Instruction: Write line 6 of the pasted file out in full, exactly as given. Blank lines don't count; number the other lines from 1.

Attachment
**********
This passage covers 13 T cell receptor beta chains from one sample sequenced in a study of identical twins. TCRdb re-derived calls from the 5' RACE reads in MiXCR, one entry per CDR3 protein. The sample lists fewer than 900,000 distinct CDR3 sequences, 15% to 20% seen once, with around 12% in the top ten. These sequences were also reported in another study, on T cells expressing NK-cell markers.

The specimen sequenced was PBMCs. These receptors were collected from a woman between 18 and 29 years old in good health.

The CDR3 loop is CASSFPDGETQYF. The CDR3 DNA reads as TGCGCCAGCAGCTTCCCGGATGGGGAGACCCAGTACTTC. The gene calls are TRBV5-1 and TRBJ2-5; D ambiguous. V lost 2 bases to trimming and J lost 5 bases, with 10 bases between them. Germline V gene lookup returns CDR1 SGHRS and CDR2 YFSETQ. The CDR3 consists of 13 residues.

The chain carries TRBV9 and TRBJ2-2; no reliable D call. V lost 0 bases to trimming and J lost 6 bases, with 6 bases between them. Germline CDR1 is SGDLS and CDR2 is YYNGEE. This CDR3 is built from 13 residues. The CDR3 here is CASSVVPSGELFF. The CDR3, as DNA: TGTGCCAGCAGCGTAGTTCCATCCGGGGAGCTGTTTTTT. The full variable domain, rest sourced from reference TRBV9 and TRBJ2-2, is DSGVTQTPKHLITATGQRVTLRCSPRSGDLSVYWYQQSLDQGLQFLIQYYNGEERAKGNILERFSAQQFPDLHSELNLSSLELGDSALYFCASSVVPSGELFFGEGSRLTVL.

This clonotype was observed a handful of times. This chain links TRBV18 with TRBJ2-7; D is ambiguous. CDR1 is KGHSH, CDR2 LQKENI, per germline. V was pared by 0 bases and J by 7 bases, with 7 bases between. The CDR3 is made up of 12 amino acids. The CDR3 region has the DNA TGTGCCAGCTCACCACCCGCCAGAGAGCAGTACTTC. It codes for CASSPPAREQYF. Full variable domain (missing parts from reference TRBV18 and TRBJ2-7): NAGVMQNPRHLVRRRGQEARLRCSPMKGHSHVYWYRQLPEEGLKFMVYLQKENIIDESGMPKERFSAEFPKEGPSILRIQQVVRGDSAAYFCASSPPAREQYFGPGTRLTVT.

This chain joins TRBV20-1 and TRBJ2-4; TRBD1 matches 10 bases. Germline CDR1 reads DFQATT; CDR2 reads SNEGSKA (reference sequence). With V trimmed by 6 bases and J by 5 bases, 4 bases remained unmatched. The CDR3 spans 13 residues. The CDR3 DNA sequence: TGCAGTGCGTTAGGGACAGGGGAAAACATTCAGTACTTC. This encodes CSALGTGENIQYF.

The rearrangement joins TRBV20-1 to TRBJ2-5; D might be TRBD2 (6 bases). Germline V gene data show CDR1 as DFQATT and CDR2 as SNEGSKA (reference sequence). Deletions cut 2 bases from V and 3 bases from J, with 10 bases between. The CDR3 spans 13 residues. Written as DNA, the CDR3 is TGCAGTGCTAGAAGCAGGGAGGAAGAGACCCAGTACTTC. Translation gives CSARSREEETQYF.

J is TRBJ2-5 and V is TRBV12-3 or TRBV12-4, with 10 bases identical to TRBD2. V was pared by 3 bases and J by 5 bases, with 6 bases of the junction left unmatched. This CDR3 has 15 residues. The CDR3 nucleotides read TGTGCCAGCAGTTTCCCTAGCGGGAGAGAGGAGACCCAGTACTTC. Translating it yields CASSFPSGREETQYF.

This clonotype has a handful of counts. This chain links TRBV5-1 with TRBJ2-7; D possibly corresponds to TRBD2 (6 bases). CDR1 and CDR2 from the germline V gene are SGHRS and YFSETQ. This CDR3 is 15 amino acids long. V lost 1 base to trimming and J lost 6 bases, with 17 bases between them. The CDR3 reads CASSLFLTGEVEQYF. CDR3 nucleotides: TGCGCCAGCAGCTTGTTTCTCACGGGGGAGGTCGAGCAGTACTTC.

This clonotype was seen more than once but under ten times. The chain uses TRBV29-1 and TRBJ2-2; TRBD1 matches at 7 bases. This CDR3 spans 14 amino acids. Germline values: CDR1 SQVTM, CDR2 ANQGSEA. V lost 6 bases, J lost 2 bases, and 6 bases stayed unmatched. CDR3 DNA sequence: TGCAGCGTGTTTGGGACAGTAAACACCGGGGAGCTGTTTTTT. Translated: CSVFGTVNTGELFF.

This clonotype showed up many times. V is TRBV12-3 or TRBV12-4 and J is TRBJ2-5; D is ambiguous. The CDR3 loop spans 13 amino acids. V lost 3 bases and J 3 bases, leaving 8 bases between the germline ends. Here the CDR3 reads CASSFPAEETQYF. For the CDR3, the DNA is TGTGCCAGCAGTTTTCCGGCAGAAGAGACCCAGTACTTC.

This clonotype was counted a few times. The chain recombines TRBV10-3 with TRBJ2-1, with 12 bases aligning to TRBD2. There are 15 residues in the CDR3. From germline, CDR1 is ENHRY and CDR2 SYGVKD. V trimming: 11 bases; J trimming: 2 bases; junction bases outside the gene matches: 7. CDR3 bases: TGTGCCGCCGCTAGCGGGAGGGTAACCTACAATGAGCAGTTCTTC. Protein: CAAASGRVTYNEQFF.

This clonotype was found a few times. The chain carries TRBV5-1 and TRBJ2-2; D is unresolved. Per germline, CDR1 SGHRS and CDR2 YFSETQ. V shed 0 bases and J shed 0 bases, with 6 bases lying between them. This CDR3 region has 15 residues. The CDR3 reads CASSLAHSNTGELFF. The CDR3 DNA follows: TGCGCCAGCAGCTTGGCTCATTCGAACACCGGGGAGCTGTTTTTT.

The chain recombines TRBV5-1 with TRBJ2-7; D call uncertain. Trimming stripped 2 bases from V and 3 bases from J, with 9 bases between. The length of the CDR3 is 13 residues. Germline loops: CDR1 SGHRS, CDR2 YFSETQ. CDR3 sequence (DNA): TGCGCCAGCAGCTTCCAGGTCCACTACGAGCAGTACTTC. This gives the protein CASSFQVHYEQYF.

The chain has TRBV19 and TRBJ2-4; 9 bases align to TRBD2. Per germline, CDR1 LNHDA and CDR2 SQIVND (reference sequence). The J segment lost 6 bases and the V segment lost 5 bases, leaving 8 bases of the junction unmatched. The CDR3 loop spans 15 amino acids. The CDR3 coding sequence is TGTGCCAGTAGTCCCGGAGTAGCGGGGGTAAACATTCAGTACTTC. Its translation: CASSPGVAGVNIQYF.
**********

This chain joins TRBV20-1 and TRBJ2-4; TRBD1 matches 10 bases. Germline CDR1 reads DFQATT; CDR2 reads SNEGSKA (reference sequence). With V trimmed by 6 bases and J by 5 bases, 4 bases remained unmatched. The CDR3 spans 13 residues. The CDR3 DNA sequence: TGCAGTGCGTTAGGGACAGGGGAAAACATTCAGTACTTC. This encodes CSALGTGENIQYF.